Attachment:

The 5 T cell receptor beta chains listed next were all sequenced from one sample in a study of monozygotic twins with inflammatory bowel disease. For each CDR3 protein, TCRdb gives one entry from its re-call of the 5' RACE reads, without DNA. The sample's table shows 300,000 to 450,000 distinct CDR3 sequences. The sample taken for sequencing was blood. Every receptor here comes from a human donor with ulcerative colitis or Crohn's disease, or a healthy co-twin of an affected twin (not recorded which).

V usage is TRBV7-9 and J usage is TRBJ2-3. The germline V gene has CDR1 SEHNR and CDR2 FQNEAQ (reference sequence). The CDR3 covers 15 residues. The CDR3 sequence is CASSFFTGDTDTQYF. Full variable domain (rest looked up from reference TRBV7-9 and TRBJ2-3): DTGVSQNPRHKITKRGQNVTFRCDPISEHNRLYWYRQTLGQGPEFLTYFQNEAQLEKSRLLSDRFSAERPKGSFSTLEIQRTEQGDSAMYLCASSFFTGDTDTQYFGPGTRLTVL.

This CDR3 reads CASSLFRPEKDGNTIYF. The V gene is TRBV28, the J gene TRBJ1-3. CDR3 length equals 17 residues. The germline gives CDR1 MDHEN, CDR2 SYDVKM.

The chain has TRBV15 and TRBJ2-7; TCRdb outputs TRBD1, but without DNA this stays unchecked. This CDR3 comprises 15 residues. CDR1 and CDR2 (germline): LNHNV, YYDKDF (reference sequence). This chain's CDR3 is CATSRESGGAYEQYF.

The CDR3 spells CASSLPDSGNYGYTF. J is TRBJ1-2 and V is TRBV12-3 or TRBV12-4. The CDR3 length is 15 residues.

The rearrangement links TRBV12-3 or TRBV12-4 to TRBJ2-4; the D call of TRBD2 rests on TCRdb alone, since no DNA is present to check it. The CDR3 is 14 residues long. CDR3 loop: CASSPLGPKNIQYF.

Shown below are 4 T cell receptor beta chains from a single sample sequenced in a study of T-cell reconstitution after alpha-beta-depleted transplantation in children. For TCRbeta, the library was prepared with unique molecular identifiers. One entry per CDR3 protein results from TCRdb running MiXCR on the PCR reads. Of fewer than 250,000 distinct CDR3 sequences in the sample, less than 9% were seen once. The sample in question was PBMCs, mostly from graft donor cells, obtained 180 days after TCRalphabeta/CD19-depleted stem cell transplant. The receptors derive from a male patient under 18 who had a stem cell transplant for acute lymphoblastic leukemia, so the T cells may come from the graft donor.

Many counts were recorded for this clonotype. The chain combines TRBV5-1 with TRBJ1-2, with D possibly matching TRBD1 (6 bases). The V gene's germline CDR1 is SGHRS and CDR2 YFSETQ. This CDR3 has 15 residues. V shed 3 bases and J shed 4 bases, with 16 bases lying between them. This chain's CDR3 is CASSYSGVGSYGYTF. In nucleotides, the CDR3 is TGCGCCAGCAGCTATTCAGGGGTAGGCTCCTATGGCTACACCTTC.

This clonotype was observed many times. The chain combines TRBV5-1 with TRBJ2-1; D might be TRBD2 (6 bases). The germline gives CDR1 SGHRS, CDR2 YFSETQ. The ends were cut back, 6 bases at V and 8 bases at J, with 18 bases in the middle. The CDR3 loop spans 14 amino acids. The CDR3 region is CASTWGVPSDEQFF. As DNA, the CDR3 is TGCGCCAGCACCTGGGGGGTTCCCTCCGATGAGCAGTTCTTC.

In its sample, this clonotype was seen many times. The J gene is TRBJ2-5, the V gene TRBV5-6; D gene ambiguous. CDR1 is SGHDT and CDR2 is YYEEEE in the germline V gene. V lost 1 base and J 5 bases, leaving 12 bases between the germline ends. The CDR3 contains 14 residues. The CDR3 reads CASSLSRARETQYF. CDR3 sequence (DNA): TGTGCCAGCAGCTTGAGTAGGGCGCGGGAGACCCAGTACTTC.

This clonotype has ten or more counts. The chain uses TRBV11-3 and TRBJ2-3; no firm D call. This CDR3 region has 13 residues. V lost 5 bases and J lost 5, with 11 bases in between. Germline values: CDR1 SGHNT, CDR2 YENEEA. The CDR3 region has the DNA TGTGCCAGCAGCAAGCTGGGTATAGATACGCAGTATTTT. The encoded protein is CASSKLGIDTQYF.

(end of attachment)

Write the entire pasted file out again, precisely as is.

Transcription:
The 5 T cell receptor beta chains listed next were all sequenced from one sample in a study of monozygotic twins with inflammatory bowel disease. For each CDR3 protein, TCRdb gives one entry from its re-call of the 5' RACE reads, without DNA. The sample's table shows 300,000 to 450,000 distinct CDR3 sequences. The sample taken for sequencing was blood. Every receptor here comes from a human donor with ulcerative colitis or Crohn's disease, or a healthy co-twin of an affected twin (not recorded which).

V usage is TRBV7-9 and J usage is TRBJ2-3. The germline V gene has CDR1 SEHNR and CDR2 FQNEAQ (reference sequence). The CDR3 covers 15 residues. The CDR3 sequence is CASSFFTGDTDTQYF. Full variable domain (rest looked up from reference TRBV7-9 and TRBJ2-3): DTGVSQNPRHKITKRGQNVTFRCDPISEHNRLYWYRQTLGQGPEFLTYFQNEAQLEKSRLLSDRFSAERPKGSFSTLEIQRTEQGDSAMYLCASSFFTGDTDTQYFGPGTRLTVL.

This CDR3 reads CASSLFRPEKDGNTIYF. The V gene is TRBV28, the J gene TRBJ1-3. CDR3 length equals 17 residues. The germline gives CDR1 MDHEN, CDR2 SYDVKM.

The chain has TRBV15 and TRBJ2-7; TCRdb outputs TRBD1, but without DNA this stays unchecked. This CDR3 comprises 15 residues. CDR1 and CDR2 (germline): LNHNV, YYDKDF (reference sequence). This chain's CDR3 is CATSRESGGAYEQYF.

The CDR3 spells CASSLPDSGNYGYTF. J is TRBJ1-2 and V is TRBV12-3 or TRBV12-4. The CDR3 length is 15 residues.

The rearrangement links TRBV12-3 or TRBV12-4 to TRBJ2-4; the D call of TRBD2 rests on TCRdb alone, since no DNA is present to check it. The CDR3 is 14 residues long. CDR3 loop: CASSPLGPKNIQYF.

Shown below are 4 T cell receptor beta chains from a single sample sequenced in a study of T-cell reconstitution after alpha-beta-depleted transplantation in children. For TCRbeta, the library was prepared with unique molecular identifiers. One entry per CDR3 protein results from TCRdb running MiXCR on the PCR reads. Of fewer than 250,000 distinct CDR3 sequences in the sample, less than 9% were seen once. The sample in question was PBMCs, mostly from graft donor cells, obtained 180 days after TCRalphabeta/CD19-depleted stem cell transplant. The receptors derive from a male patient under 18 who had a stem cell transplant for acute lymphoblastic leukemia, so the T cells may come from the graft donor.

Many counts were recorded for this clonotype. The chain combines TRBV5-1 with TRBJ1-2, with D possibly matching TRBD1 (6 bases). The V gene's germline CDR1 is SGHRS and CDR2 YFSETQ. This CDR3 has 15 residues. V shed 3 bases and J shed 4 bases, with 16 bases lying between them. This chain's CDR3 is CASSYSGVGSYGYTF. In nucleotides, the CDR3 is TGCGCCAGCAGCTATTCAGGGGTAGGCTCCTATGGCTACACCTTC.

This clonotype was observed many times. The chain combines TRBV5-1 with TRBJ2-1; D might be TRBD2 (6 bases). The germline gives CDR1 SGHRS, CDR2 YFSETQ. The ends were cut back, 6 bases at V and 8 bases at J, with 18 bases in the middle. The CDR3 loop spans 14 amino acids. The CDR3 region is CASTWGVPSDEQFF. As DNA, the CDR3 is TGCGCCAGCACCTGGGGGGTTCCCTCCGATGAGCAGTTCTTC.

In its sample, this clonotype was seen many times. The J gene is TRBJ2-5, the V gene TRBV5-6; D gene ambiguous. CDR1 is SGHDT and CDR2 is YYEEEE in the germline V gene. V lost 1 base and J 5 bases, leaving 12 bases between the germline ends. The CDR3 contains 14 residues. The CDR3 reads CASSLSRARETQYF. CDR3 sequence (DNA): TGTGCCAGCAGCTTGAGTAGGGCGCGGGAGACCCAGTACTTC.

This clonotype has ten or more counts. The chain uses TRBV11-3 and TRBJ2-3; no firm D call. This CDR3 region has 13 residues. V lost 5 bases and J lost 5, with 11 bases in between. Germline values: CDR1 SGHNT, CDR2 YENEEA. The CDR3 region has the DNA TGTGCCAGCAGCAAGCTGGGTATAGATACGCAGTATTTT. The encoded protein is CASSKLGIDTQYF.